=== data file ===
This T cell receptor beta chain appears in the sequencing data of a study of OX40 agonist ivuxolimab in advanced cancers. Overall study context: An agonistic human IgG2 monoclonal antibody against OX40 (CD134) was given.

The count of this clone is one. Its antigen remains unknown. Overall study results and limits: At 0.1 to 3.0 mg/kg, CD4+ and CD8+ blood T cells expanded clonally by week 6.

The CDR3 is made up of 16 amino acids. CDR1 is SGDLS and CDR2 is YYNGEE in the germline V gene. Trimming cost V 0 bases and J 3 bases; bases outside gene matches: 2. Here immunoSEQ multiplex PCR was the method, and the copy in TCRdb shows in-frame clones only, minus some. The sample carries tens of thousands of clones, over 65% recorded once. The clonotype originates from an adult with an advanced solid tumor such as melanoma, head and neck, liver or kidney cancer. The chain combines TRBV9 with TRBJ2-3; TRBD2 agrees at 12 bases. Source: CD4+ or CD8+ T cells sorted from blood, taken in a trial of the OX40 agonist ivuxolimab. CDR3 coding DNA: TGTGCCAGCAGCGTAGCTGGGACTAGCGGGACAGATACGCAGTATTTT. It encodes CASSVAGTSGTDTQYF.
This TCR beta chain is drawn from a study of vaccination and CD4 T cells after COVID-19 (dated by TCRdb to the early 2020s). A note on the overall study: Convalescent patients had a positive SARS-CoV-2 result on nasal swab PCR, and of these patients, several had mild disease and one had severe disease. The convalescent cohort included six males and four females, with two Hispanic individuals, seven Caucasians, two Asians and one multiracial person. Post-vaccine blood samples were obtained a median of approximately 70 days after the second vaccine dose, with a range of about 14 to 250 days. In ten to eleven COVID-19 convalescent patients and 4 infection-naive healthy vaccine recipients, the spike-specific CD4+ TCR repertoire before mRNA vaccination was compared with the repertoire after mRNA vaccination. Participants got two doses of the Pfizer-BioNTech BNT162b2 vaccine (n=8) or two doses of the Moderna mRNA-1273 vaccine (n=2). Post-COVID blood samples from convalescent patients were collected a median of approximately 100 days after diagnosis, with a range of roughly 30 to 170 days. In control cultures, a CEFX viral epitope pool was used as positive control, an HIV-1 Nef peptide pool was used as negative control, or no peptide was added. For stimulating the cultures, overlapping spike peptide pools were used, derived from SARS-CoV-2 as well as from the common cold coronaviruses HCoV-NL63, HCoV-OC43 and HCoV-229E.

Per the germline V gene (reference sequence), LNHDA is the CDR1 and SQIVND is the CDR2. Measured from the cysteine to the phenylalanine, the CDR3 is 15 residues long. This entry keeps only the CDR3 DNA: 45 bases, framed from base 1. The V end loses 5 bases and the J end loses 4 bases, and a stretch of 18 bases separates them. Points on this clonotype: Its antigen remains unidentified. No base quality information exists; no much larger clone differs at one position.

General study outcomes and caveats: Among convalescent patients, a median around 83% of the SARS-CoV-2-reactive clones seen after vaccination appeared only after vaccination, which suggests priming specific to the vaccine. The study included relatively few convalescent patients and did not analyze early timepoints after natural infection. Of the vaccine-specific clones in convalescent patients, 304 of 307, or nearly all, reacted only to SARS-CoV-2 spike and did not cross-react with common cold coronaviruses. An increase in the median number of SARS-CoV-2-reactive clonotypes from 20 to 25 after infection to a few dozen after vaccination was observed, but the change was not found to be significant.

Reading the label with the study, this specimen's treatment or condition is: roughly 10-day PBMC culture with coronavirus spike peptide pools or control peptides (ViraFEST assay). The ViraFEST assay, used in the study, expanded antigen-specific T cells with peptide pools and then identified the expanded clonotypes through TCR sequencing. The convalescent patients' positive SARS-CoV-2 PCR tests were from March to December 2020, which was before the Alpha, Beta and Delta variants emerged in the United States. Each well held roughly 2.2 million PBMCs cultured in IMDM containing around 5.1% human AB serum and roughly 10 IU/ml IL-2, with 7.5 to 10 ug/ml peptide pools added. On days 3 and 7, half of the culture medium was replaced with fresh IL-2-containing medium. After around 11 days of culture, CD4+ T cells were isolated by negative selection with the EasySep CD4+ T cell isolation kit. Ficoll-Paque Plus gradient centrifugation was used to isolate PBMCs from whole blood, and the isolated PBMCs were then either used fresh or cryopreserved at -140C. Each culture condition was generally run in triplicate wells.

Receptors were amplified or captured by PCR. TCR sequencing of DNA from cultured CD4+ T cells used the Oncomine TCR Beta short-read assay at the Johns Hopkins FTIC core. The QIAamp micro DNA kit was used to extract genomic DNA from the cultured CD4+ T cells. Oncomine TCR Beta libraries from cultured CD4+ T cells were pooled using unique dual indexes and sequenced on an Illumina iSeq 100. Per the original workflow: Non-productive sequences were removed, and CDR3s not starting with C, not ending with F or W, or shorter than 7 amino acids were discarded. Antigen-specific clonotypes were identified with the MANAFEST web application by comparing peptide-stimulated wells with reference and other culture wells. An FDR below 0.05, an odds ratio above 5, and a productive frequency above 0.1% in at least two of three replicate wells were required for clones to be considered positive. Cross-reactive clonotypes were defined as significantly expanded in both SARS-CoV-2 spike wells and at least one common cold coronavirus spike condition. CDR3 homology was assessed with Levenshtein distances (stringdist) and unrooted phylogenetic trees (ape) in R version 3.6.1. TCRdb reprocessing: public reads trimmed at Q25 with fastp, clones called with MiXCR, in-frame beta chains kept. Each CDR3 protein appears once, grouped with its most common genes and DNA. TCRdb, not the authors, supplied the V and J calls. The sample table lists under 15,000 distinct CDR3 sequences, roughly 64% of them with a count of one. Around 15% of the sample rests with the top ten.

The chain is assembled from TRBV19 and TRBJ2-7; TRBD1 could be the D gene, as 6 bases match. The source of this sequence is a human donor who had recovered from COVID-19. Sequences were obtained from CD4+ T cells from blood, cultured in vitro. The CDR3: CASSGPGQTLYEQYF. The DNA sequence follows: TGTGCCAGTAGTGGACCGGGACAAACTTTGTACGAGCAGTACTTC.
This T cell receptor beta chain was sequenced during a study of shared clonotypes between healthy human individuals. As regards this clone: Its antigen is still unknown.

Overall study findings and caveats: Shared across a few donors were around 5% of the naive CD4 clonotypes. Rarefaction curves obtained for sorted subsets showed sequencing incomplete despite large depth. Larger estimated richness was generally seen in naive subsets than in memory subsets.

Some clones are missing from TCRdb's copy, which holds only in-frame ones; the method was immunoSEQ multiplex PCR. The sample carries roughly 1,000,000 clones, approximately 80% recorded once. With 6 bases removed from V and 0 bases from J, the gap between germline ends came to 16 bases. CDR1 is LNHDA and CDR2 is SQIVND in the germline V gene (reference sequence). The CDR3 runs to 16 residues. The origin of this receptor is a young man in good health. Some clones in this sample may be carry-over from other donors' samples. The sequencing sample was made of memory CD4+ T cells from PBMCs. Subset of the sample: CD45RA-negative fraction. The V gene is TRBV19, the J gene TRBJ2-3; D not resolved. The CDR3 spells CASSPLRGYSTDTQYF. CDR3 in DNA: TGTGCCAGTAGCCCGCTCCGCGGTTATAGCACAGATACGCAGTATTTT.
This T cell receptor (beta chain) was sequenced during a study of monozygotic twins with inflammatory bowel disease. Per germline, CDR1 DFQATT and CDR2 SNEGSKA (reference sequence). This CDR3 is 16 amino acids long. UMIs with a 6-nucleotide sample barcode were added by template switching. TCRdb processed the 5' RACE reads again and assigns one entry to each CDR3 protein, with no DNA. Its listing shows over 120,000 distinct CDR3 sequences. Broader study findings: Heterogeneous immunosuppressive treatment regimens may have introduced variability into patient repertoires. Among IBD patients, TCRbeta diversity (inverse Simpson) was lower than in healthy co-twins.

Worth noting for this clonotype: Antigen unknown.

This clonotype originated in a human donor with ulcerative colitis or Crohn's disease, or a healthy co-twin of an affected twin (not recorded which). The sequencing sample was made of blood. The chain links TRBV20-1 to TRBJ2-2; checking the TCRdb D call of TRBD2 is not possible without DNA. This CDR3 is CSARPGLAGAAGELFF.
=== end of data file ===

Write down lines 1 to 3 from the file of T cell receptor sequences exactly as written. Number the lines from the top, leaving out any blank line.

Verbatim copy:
This T cell receptor beta chain appears in the sequencing data of a study of OX40 agonist ivuxolimab in advanced cancers. Overall study context: An agonistic human IgG2 monoclonal antibody against OX40 (CD134) was given.

The count of this clone is one. Its antigen remains unknown. Overall study results and limits: At 0.1 to 3.0 mg/kg, CD4+ and CD8+ blood T cells expanded clonally by week 6.

The CDR3 is made up of 16 amino acids. CDR1 is SGDLS and CDR2 is YYNGEE in the germline V gene. Trimming cost V 0 bases and J 3 bases; bases outside gene matches: 2. Here immunoSEQ multiplex PCR was the method, and the copy in TCRdb shows in-frame clones only, minus some. The sample carries tens of thousands of clones, over 65% recorded once. The clonotype originates from an adult with an advanced solid tumor such as melanoma, head and neck, liver or kidney cancer. The chain combines TRBV9 with TRBJ2-3; TRBD2 agrees at 12 bases. Source: CD4+ or CD8+ T cells sorted from blood, taken in a trial of the OX40 agonist ivuxolimab. CDR3 coding DNA: TGTGCCAGCAGCGTAGCTGGGACTAGCGGGACAGATACGCAGTATTTT. It encodes CASSVAGTSGTDTQYF.